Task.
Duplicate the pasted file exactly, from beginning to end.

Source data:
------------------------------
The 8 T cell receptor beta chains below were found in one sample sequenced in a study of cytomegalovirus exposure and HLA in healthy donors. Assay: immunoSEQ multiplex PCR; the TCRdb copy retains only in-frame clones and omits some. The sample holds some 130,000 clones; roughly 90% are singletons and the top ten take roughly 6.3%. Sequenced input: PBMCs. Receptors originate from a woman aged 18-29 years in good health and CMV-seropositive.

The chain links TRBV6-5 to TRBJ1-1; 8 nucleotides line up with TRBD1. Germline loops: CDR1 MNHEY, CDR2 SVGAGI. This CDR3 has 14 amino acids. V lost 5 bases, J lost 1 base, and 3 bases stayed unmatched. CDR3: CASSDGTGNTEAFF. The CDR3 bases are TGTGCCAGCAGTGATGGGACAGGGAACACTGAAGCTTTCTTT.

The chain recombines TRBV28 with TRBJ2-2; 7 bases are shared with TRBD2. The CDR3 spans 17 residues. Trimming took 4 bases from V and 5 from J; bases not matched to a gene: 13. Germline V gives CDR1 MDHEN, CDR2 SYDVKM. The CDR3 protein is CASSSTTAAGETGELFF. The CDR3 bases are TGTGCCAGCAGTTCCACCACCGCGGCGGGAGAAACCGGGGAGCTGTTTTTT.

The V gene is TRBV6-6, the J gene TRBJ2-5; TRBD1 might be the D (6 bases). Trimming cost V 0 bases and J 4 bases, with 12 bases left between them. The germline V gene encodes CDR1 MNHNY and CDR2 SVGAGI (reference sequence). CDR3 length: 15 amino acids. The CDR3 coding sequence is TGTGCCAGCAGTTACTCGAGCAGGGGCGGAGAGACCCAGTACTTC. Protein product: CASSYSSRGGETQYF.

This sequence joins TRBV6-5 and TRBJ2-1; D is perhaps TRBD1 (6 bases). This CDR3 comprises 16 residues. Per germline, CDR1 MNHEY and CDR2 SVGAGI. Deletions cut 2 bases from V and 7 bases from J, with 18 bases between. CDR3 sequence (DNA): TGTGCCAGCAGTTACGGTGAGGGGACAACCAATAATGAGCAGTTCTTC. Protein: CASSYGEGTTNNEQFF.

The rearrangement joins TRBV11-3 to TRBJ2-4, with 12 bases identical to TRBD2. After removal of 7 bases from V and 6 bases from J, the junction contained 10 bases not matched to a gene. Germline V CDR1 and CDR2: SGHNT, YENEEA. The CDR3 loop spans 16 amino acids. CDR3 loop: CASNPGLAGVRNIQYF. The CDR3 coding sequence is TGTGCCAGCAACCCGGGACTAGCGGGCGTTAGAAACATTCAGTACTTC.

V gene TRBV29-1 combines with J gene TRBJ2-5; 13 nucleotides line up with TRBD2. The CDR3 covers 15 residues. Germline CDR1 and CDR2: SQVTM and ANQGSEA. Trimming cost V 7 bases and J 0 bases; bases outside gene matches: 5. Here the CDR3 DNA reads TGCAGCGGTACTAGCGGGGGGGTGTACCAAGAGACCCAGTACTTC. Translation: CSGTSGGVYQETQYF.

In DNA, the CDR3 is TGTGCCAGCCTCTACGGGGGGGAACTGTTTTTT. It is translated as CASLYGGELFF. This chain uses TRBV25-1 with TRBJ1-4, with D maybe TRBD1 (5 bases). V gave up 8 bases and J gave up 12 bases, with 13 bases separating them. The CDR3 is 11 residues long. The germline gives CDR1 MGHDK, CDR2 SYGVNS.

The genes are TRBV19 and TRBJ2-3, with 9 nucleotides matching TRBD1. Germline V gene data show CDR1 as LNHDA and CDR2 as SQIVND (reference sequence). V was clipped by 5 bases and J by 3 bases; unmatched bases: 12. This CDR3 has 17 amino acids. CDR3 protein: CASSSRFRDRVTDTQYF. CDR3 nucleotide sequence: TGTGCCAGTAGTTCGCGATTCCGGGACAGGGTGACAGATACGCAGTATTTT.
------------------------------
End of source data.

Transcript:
The 8 T cell receptor beta chains below were found in one sample sequenced in a study of cytomegalovirus exposure and HLA in healthy donors. Assay: immunoSEQ multiplex PCR; the TCRdb copy retains only in-frame clones and omits some. The sample holds some 130,000 clones; roughly 90% are singletons and the top ten take roughly 6.3%. Sequenced input: PBMCs. Receptors originate from a woman aged 18-29 years in good health and CMV-seropositive.

The chain links TRBV6-5 to TRBJ1-1; 8 nucleotides line up with TRBD1. Germline loops: CDR1 MNHEY, CDR2 SVGAGI. This CDR3 has 14 amino acids. V lost 5 bases, J lost 1 base, and 3 bases stayed unmatched. CDR3: CASSDGTGNTEAFF. The CDR3 bases are TGTGCCAGCAGTGATGGGACAGGGAACACTGAAGCTTTCTTT.

The chain recombines TRBV28 with TRBJ2-2; 7 bases are shared with TRBD2. The CDR3 spans 17 residues. Trimming took 4 bases from V and 5 from J; bases not matched to a gene: 13. Germline V gives CDR1 MDHEN, CDR2 SYDVKM. The CDR3 protein is CASSSTTAAGETGELFF. The CDR3 bases are TGTGCCAGCAGTTCCACCACCGCGGCGGGAGAAACCGGGGAGCTGTTTTTT.

The V gene is TRBV6-6, the J gene TRBJ2-5; TRBD1 might be the D (6 bases). Trimming cost V 0 bases and J 4 bases, with 12 bases left between them. The germline V gene encodes CDR1 MNHNY and CDR2 SVGAGI (reference sequence). CDR3 length: 15 amino acids. The CDR3 coding sequence is TGTGCCAGCAGTTACTCGAGCAGGGGCGGAGAGACCCAGTACTTC. Protein product: CASSYSSRGGETQYF.

This sequence joins TRBV6-5 and TRBJ2-1; D is perhaps TRBD1 (6 bases). This CDR3 comprises 16 residues. Per germline, CDR1 MNHEY and CDR2 SVGAGI. Deletions cut 2 bases from V and 7 bases from J, with 18 bases between. CDR3 sequence (DNA): TGTGCCAGCAGTTACGGTGAGGGGACAACCAATAATGAGCAGTTCTTC. Protein: CASSYGEGTTNNEQFF.

The rearrangement joins TRBV11-3 to TRBJ2-4, with 12 bases identical to TRBD2. After removal of 7 bases from V and 6 bases from J, the junction contained 10 bases not matched to a gene. Germline V CDR1 and CDR2: SGHNT, YENEEA. The CDR3 loop spans 16 amino acids. CDR3 loop: CASNPGLAGVRNIQYF. The CDR3 coding sequence is TGTGCCAGCAACCCGGGACTAGCGGGCGTTAGAAACATTCAGTACTTC.

V gene TRBV29-1 combines with J gene TRBJ2-5; 13 nucleotides line up with TRBD2. The CDR3 covers 15 residues. Germline CDR1 and CDR2: SQVTM and ANQGSEA. Trimming cost V 7 bases and J 0 bases; bases outside gene matches: 5. Here the CDR3 DNA reads TGCAGCGGTACTAGCGGGGGGGTGTACCAAGAGACCCAGTACTTC. Translation: CSGTSGGVYQETQYF.

In DNA, the CDR3 is TGTGCCAGCCTCTACGGGGGGGAACTGTTTTTT. It is translated as CASLYGGELFF. This chain uses TRBV25-1 with TRBJ1-4, with D maybe TRBD1 (5 bases). V gave up 8 bases and J gave up 12 bases, with 13 bases separating them. The CDR3 is 11 residues long. The germline gives CDR1 MGHDK, CDR2 SYGVNS.

The genes are TRBV19 and TRBJ2-3, with 9 nucleotides matching TRBD1. Germline V gene data show CDR1 as LNHDA and CDR2 as SQIVND (reference sequence). V was clipped by 5 bases and J by 3 bases; unmatched bases: 12. This CDR3 has 17 amino acids. CDR3 protein: CASSSRFRDRVTDTQYF. CDR3 nucleotide sequence: TGTGCCAGTAGTTCGCGATTCCGGGACAGGGTGACAGATACGCAGTATTTT.